Intel Announces AI, 5G and Edge Computing Initiatives at CES
At a news conference Monday afternoon at CES in Las Vegas, Nev., Intel announced several artificial intelligence (AI), 5G and edge computing-related initiatives coming in the new year.
The press conference (video here) started with Gregory Bryant, senior vice president and general manager of Intel's Client Computing Group, talking about the evolution of Intel from a PC-centric company to one focusing on AI, datacenters, autonomous driving and more. He then announced six new desktop processors, from Core i3 to Core i9 within the their ninth-generation release, and said that this line will also come to mobile in Q2 of this year.
He then announced a "highly integrated" system on a chip (SOC) for clients codenamed "Ice Lake" with a planned release of "holiday 2019." According to Bryant, Ice Lake's 10 nm CPU will be able to offer top-level performance and processing for AI and other programs because the SOC uses a new microarchitecture, comes with Thunderbolt 3-native integration, and offers Wi-Fi 6 and Gen 11-integrated graphics, giving it "a huge lift in performance." There's also specific code designed to specifically boost machine learning processing, he said. Dell is one of the manufacturers that Intel will be working with on releasing Ice Lake-powered machines.
Bryant also announced "Lakefield," a hybrid CPU system allowing customers to mix and match cores within a product, depending on its intended use, via board sizes smaller than previously available.
Intel's Datacenter Group Executive Vice President Navin Shenoy then took the stage. He started his talk focusing on the 20 years of the Xeon processor and the newest version, codenamed "Cascade Lake," which was detailed in November 2018 and which Shenoy said started shipping toward the end of 2018. Cascade Lake offers Intel Deep Running Boost to support AI-focused workloads and offer significant processing speed boosts, and the architecture itself can support up to 48 cores for very large projects. (Later in the presentation he also announced that the next-generation 10 nm Ice Lake microarchitecture for the datacenter will be coming sometime in 2020.)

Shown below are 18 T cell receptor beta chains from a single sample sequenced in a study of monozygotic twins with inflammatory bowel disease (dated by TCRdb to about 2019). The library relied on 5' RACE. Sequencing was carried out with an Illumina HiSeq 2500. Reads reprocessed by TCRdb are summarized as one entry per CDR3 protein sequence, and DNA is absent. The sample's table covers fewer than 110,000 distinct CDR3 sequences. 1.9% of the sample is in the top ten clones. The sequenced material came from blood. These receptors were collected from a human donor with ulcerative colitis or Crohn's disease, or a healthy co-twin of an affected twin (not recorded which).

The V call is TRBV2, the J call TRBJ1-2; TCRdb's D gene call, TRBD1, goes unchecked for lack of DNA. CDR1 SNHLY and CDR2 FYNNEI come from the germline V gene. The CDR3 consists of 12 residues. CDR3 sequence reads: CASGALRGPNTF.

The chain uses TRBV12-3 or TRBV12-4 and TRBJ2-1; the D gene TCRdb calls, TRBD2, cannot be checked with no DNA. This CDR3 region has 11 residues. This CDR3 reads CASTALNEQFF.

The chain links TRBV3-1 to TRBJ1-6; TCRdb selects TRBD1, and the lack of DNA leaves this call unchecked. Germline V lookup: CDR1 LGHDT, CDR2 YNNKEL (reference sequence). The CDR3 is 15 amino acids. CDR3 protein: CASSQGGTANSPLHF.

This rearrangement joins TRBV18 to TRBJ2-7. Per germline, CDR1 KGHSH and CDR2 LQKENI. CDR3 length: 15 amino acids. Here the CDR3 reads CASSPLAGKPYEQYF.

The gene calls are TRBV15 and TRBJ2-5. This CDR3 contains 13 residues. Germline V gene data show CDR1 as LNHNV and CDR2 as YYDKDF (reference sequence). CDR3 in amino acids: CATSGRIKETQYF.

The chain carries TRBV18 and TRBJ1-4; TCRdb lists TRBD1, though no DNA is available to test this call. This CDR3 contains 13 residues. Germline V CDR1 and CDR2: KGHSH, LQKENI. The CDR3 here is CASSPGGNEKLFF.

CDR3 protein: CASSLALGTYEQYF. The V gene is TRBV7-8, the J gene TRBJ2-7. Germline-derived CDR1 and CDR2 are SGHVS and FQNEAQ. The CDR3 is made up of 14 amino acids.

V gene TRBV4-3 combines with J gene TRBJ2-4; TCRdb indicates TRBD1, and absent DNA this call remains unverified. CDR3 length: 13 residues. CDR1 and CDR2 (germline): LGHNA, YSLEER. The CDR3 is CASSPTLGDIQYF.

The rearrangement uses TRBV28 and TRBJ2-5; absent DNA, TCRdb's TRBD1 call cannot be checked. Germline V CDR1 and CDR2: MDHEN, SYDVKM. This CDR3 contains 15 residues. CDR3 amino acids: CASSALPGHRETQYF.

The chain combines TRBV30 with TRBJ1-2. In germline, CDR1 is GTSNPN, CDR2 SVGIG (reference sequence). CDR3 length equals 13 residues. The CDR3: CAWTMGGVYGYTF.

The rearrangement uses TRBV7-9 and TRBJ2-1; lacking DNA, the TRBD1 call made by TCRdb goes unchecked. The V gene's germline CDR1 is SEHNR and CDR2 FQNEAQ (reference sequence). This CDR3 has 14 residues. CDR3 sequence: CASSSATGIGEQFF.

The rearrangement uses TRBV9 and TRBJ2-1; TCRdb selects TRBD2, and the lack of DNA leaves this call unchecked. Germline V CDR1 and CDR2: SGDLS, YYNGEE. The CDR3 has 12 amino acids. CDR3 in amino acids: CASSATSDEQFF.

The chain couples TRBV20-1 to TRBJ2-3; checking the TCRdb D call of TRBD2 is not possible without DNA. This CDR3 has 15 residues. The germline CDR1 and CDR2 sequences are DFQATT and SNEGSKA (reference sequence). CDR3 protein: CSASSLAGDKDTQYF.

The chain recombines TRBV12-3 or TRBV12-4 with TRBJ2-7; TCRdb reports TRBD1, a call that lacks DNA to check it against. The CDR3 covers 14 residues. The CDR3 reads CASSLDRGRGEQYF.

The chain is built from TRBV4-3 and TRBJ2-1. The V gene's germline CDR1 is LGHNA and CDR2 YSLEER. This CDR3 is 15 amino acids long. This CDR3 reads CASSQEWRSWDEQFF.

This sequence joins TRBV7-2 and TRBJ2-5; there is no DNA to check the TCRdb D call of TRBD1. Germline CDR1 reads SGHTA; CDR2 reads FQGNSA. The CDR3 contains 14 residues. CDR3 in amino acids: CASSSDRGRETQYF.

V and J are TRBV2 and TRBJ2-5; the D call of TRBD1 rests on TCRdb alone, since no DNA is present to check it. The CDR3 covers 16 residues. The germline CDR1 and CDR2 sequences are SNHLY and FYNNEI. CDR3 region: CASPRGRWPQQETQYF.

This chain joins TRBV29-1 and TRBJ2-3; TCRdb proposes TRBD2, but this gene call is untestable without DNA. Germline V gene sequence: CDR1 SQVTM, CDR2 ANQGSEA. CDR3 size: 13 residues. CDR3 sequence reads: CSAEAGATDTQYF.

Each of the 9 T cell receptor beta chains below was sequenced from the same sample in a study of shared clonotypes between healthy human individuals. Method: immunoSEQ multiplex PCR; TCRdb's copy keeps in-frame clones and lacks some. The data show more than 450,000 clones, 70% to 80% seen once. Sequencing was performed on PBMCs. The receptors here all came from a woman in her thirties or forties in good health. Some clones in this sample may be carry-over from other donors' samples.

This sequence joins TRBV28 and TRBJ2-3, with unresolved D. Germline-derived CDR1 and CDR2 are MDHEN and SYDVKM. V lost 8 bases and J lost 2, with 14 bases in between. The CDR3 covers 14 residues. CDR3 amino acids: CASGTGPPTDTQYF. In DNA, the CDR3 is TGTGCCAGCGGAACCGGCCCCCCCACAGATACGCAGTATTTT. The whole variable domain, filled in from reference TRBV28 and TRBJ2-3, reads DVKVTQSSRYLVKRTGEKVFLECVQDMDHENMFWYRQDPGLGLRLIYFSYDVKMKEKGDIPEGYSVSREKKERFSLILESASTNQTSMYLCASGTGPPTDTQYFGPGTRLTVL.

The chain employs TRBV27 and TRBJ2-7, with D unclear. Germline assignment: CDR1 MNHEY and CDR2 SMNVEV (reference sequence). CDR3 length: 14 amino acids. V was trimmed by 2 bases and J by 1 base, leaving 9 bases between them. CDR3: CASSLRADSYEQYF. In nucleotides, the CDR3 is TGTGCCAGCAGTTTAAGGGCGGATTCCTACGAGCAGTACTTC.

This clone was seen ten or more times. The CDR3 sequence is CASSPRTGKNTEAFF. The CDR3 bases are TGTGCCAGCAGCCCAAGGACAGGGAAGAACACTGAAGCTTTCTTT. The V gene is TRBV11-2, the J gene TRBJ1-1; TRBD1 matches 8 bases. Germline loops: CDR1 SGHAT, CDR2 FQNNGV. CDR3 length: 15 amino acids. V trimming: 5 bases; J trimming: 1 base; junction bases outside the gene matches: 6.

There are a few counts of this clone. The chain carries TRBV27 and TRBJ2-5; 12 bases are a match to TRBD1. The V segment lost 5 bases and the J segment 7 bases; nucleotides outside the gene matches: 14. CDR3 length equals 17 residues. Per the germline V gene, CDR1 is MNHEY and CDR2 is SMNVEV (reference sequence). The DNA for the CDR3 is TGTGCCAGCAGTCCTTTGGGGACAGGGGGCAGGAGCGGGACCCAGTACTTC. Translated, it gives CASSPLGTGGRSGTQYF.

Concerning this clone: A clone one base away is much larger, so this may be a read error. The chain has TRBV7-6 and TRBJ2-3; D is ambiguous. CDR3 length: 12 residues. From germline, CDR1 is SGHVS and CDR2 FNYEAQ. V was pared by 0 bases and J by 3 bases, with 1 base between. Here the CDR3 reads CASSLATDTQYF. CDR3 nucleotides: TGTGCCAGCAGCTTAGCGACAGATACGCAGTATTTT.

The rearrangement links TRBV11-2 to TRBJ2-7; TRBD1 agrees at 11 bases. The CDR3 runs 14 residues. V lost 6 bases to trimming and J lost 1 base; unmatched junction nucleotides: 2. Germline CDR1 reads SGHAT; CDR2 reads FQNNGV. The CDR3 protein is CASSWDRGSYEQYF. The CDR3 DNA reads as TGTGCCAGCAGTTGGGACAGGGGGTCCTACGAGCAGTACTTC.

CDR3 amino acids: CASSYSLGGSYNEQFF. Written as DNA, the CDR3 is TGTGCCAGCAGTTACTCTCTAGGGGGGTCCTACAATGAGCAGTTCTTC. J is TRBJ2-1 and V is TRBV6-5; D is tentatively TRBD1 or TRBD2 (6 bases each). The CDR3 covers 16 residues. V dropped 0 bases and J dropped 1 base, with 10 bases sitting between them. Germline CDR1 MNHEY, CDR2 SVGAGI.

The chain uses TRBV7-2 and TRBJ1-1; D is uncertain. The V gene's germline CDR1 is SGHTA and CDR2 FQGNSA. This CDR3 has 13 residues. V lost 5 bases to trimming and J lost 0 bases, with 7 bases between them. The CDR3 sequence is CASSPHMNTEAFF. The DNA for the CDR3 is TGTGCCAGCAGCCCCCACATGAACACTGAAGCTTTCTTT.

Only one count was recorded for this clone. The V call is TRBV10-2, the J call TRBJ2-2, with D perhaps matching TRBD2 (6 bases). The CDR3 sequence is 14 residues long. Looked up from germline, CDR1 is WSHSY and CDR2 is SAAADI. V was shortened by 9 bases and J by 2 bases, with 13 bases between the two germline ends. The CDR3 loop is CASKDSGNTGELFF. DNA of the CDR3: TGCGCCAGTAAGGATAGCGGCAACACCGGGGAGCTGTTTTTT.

Shenoy then announced Nervana, a new line of chips designed for processing AI inference workloads (versus training workloads, he explained). Shenoy said the chips -- designed in partnership with Facebook -- are coming "in the second half" of this year, offer power optimization features and are optimized for use cases like image classification and recognition, he explained. More details on the chips have yet to be published on Intel's Web site.
From there, Shenoy reviewed Intel's "end-to-end" strategy for 5G, "from the edge to the device, back to the core and of course to the datacenter."
"There are new use cases that 5G will enable that require computing to move closer to the user," he commented. "No one is positioned better than Intel to take advantage of these opportunities."
The company has previously announced plans to release a 5G modem this year. Shenoy said that Intel will be focusing in 2019 on bringing 5G into the network to help support "latency-sensitive" projects like autonomous driving, remote surgery and industrial IoT by moving processing much closer to the edge. The new 10 nm SOC product that will support this will be codenamed "Snow Ridge" and is being designed "specifically for 5G wireless access," Shenoy said, helping to bring Intel into the wireless base station (as found on cell phone towers) market.
More information about Snow Ridge and a demo can be found in the linked video above at around the 40-minute mark.
Becky Nagel is the vice president of Web & Digital Strategy for 1105's Converge360 Group, where she oversees the front-end Web team and deals with all aspects of digital strategy. She also serves as executive editor of the group's media Web sites, and you'll even find her byline on PureAI.com, the group's newest site for enterprise developers working with AI. She recently gave a talk at a leading technical publishers conference about how changes in Web technology may impact publishers' bottom lines. Follow her on twitter @beckynagel.